How to Plan a Daycare MENU
When you get ready to plan a daycare menu, do you feel overwhelmed or don’t know where to begin? Making a plan for your child care menu is a big job. I would highly recommend getting on a food program because they give you guidelines to go by. With a few simple steps, you’ll have your menu planned before you know it.
I don’t wholeheartedly agree with all of the USDA rules, but I do know the program can help kids get better nutrition than they otherwise would. Think of providers that just make a package of ramen and that’s all the kids get. They would like it, but it isn’t optimal for children’s health.
How to Plan a Daycare MENU
Do you get tired of your kids acting out or having trouble napping? Did you know food additives can cause a whole plethora of behavior problems AND health problems like cancer and other illnesses? Do you run out of energy every day before you run out of day? I promise, if you change your diet and the kid’s diet, you will change your life!
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Daycare menu plan
Their growing bodies need nutrients to grow strong and healthy and for proper brain development. Kids are with us in care for 2/3 of their meals so what we feed them is so important.
You may think, what difference does it make if mom or dad drives through Mikey D’s on the way home from daycare and gets the kids a happy meal every day. That’s when it makes even more difference because the only nutritious food the kids may be getting is in your care.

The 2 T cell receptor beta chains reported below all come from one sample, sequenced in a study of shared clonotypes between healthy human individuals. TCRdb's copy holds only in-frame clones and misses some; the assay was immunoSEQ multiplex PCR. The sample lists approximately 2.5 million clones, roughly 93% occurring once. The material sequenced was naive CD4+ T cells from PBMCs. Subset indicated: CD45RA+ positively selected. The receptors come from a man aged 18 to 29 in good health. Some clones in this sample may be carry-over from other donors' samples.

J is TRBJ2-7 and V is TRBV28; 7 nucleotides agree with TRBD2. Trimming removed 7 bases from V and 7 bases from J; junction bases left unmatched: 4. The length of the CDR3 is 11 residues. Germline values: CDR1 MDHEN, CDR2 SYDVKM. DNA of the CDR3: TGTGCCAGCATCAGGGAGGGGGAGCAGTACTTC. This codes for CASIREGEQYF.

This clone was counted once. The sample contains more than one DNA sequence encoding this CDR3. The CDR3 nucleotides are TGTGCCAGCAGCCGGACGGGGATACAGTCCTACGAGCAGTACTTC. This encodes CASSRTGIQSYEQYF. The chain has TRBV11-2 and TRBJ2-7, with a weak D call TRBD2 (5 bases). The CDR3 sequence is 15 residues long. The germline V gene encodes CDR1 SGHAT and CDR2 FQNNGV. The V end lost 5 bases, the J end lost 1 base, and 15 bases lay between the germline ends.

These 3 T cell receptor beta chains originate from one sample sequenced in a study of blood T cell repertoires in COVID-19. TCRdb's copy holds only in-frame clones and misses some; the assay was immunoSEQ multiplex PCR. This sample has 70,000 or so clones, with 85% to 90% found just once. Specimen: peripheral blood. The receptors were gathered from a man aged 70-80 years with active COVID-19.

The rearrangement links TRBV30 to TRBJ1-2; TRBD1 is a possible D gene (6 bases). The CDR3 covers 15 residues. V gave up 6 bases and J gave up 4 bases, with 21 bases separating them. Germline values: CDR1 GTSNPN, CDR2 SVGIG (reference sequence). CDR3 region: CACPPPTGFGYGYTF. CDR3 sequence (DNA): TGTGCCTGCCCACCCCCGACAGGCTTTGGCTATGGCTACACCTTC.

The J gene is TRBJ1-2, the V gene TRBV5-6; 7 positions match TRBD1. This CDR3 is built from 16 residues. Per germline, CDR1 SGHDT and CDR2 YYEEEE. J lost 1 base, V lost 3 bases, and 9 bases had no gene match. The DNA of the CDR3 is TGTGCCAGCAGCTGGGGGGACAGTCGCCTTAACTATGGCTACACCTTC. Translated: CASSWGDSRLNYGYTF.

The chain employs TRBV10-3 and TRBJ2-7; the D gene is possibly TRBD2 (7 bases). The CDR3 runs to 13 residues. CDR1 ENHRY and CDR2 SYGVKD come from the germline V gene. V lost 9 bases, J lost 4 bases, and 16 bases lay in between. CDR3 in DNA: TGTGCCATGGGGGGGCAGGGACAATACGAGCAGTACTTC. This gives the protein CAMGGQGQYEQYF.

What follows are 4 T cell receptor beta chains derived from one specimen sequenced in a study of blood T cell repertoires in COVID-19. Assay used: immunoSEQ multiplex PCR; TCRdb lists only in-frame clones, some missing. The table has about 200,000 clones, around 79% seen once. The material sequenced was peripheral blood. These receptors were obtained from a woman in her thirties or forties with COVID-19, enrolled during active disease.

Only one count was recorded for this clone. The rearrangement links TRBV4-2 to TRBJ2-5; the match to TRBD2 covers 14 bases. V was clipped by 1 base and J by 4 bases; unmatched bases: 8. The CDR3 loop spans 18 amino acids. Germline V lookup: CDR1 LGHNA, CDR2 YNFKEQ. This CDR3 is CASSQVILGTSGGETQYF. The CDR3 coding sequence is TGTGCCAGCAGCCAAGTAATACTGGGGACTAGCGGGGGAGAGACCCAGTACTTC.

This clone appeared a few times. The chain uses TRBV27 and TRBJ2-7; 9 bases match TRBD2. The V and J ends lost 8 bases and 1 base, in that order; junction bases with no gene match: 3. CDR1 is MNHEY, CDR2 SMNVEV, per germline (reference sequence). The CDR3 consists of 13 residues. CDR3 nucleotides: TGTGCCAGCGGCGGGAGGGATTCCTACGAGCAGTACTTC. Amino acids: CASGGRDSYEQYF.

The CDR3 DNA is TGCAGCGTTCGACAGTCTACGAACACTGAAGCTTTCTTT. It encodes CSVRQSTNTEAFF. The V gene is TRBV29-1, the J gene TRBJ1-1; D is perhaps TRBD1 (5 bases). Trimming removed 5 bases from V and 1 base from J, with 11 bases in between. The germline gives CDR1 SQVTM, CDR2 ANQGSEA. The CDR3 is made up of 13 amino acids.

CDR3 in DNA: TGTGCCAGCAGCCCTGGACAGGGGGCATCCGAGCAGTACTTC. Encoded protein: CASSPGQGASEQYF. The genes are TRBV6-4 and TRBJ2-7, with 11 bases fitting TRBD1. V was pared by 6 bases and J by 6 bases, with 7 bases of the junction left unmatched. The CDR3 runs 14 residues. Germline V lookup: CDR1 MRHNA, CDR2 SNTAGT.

Think about it. It’s worth the effort to do your best to make super healthy meals for your kids. It’s not the easy way, but it’s the right way. Our kids deserve our very best.
When preparing your meals, it’s best to try not to use processed foods. These foods are full of chemicals, preservatives, and extra sugar, salt and fat. They do not promote good health in children or any of us for that matter.
You can make some chicken strips for the kids almost as easily as you can throw some frozen chicken blobs on a pan and throw them in the oven. All you have to do is cut up some chicken breast, toss them in flour, salt and pepper and toss them on a pan and throw them in the oven to bake. It’s not that much harder to make things from scratch.
Click here to see how you can get your kids to eat healthy food easier than you think!
If you do use processed foods, which we all do sometimes, try to give the kids a balance of healthy versus processed. It’s easy to cut up some apples or bananas instead of reaching for a can of peaches that are void of any of their original nutritional value.
So if you’re going to serve the kids hot dogs, which we all know they freaking love, give them some quality sides to go with it.
Now, where do we start with this daunting task of meal planning?
- Decide how many weeks your cycle menu will be. The minimum on the food program is 2 weeks. You should plan whatever works for you. I do 4 weeks because I do my main staple grocery shopping every 4 weeks when I get my food check. That’s what works best for me.